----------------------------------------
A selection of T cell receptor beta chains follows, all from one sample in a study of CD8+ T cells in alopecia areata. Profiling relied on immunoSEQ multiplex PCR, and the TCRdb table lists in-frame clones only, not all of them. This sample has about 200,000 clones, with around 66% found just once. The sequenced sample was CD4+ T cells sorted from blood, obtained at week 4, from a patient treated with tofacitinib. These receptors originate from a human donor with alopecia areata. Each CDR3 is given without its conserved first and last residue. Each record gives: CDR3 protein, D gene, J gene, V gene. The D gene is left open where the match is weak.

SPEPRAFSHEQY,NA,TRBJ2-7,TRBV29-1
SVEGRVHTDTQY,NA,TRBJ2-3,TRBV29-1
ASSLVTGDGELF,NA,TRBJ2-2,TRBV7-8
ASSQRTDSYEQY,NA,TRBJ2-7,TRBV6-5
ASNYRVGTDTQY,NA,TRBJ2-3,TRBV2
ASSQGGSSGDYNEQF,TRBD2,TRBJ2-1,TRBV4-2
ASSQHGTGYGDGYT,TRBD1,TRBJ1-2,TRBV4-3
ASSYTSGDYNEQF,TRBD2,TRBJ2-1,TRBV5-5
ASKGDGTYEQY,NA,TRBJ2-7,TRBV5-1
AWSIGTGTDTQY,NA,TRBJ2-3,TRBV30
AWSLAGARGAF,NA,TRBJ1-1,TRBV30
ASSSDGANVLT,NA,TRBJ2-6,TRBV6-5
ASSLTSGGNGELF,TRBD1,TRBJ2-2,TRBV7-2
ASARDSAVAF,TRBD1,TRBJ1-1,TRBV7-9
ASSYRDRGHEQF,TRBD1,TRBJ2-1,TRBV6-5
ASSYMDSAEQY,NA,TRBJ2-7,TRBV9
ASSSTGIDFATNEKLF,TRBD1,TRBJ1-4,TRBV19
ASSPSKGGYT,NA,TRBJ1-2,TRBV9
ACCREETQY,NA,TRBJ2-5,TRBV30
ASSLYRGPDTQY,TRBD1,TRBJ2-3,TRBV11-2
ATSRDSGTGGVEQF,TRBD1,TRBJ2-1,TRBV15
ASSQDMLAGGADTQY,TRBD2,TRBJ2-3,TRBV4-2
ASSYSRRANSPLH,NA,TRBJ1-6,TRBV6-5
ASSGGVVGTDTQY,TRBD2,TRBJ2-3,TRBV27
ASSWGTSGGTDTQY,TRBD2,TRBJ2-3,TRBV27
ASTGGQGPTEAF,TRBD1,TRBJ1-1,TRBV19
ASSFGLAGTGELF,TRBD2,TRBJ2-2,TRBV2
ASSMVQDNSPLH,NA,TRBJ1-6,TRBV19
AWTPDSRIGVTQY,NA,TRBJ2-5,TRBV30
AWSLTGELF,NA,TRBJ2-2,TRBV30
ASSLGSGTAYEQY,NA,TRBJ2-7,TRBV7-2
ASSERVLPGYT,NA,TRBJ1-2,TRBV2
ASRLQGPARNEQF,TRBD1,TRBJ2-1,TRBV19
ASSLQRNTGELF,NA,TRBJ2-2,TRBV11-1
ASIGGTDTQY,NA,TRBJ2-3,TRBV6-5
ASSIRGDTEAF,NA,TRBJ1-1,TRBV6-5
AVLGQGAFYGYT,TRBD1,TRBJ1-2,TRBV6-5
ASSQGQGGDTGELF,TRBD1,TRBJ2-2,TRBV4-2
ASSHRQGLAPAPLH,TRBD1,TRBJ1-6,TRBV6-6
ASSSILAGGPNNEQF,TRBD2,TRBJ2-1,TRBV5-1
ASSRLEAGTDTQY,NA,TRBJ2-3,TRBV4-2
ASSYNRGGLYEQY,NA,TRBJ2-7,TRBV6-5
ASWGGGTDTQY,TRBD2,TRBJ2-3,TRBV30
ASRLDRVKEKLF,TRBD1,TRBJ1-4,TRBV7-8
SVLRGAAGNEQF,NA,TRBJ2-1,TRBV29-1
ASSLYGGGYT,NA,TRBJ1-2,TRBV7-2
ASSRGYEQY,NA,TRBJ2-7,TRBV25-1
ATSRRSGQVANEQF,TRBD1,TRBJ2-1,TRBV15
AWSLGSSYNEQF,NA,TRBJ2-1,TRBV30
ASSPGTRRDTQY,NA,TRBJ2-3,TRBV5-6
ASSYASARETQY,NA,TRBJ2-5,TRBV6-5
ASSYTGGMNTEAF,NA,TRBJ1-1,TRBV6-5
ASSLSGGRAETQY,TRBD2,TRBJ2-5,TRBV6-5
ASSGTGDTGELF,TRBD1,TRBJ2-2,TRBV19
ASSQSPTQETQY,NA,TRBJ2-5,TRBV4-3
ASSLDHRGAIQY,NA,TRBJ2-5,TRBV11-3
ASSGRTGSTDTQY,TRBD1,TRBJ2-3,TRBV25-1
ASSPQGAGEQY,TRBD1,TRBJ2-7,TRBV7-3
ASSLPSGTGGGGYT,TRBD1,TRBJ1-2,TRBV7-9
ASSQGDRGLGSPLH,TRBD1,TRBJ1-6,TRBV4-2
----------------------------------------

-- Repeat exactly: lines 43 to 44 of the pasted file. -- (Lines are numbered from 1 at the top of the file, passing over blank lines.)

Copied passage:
ASSYNRGGLYEQY,NA,TRBJ2-7,TRBV6-5
ASWGGGTDTQY,TRBD2,TRBJ2-3,TRBV30